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The big dance

“And the second and last Kona slot in the age group 25-29 goes to… Matti Weitz!” – I heard those powerful words on 5th November 2017. Ever since, I knew that I would be allowed to race on the big island of Hawaii on 13th October 2018. After my first experience on the big island in 2016, where I enjoyed the race as a “tourist” i.e. did not push my limits, with respect to the heat, but more importantly because I wanted to be aware of the whole race as it took place. I wanted to soak up the whole experience and see what it is all about. A few days after the race, I told myself that if I get the chance to come to Hawaii again, I will come as prepared as I can be and race to my absolute limits. I

Taking a step back to move forward

I was born with an ability, which is a blessing and a curse at the same time. It took me some time to figure out and pinpoint what it is exactly that is different about me, compared to others around me. During my time in High School and playing sports like handball, I was never really driven and wired the way I am now, ‘it’ was still hidden underneath the surface. I performed at an above average level in High School and handball, never the best, except when it came to topics that I could really relate to and that fired me up. When I started with martial arts, I got told that I have an ability and focus that would be great for the sport. I eventually quit after some years and decided to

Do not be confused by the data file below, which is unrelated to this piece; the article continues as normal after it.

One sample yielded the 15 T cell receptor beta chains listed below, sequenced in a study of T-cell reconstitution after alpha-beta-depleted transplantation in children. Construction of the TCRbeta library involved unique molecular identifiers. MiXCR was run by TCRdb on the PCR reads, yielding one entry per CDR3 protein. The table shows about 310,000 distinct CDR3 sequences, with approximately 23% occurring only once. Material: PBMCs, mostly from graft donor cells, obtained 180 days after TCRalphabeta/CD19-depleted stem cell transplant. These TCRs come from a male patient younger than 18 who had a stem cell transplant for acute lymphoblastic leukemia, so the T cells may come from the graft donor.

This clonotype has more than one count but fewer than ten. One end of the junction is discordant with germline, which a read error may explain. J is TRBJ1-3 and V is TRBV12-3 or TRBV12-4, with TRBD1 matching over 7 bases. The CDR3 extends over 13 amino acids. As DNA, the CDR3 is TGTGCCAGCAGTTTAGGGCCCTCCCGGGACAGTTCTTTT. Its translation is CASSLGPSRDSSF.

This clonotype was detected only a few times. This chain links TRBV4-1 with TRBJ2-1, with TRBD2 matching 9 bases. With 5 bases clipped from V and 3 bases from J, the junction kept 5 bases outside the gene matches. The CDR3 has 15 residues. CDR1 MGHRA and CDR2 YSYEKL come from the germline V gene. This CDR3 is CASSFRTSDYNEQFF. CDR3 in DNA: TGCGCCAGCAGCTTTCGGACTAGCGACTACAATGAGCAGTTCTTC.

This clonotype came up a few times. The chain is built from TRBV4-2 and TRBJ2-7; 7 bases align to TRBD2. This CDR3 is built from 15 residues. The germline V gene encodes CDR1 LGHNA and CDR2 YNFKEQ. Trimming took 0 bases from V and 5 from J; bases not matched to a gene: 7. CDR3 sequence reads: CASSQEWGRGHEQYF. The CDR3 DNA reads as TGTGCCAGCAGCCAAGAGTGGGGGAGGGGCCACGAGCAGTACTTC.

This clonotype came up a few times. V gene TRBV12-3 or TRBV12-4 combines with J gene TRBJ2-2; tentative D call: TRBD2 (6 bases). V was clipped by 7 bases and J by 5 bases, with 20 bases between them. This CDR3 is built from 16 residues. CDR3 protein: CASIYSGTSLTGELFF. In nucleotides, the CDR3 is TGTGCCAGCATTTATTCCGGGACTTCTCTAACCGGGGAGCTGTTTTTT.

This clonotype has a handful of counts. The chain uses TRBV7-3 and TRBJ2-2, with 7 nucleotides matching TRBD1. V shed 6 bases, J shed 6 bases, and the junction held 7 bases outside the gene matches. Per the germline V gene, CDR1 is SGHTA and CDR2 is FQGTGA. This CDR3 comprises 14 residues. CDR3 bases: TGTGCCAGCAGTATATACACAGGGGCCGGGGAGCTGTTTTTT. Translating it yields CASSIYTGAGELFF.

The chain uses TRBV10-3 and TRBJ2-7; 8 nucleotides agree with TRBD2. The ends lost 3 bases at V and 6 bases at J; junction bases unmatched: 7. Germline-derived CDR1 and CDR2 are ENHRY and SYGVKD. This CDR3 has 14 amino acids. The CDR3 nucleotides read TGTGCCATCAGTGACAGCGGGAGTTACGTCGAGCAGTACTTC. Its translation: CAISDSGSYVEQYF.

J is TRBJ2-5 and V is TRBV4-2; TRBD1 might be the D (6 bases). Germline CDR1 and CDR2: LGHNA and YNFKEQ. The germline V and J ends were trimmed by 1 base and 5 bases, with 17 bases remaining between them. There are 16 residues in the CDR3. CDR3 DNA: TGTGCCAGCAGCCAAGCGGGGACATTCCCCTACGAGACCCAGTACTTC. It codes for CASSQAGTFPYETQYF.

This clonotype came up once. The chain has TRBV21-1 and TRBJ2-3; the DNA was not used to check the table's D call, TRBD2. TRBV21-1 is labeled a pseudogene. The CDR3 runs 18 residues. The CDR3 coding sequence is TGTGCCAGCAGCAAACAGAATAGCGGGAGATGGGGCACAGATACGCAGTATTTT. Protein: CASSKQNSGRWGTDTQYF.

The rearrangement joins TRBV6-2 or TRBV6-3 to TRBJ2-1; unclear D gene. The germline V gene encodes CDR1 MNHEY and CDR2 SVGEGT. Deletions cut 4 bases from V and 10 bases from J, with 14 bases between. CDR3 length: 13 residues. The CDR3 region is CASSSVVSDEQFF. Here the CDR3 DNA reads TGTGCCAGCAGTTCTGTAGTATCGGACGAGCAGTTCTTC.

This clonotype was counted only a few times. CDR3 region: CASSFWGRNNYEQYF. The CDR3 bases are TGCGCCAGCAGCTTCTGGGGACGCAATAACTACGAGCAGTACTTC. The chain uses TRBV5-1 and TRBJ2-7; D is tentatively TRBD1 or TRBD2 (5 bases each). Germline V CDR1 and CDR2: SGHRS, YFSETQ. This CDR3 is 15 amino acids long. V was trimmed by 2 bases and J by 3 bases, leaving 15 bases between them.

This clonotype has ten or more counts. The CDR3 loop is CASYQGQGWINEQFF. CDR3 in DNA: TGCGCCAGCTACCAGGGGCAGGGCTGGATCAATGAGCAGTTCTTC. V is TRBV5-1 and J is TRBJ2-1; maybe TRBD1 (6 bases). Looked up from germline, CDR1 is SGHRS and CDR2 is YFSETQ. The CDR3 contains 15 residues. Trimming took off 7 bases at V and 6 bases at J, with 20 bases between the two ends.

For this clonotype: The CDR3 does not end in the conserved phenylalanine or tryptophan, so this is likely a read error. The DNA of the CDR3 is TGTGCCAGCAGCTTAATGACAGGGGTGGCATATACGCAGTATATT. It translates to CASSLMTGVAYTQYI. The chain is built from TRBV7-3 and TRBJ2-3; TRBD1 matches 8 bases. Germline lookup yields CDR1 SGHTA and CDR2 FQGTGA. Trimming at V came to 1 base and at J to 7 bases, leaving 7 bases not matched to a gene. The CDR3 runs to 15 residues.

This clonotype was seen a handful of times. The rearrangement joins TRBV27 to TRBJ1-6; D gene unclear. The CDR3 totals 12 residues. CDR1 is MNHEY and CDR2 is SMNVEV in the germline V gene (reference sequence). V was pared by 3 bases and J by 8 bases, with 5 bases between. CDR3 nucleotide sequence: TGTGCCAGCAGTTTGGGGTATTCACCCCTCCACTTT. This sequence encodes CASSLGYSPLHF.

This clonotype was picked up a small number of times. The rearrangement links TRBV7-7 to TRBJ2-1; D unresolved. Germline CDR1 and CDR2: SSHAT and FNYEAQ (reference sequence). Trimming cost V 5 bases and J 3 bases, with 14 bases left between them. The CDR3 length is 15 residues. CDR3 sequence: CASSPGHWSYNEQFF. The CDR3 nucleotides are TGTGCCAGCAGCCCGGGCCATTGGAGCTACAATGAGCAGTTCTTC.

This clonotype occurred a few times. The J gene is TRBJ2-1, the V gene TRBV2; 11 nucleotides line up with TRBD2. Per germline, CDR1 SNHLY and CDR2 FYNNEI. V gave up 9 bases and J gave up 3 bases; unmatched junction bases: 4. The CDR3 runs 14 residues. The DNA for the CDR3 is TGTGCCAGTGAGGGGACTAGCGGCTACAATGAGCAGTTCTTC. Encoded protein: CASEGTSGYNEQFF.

The other side of the fence

During my years of participating in sports events like triathlons, I was mostly competing on some type of course or circuit. Working with humans on a daily basis, I greatly enjoy seeing them light up when performing well in any area of their life, as well as feeling good in their own skin. The bright side of having an injury or inability to take part in a race is the fact that you can give back. The best example is an American lady I saw (and heard!) during IRONMAN 70.3 Wiesbaden, a while back. Central European crowds are not exactly great at cheering, compared to US standards. Most Europeans need some form of stimulation, someone to show them it’s okay to let go and just express themselves

© 2018 designed by Matti Weitz.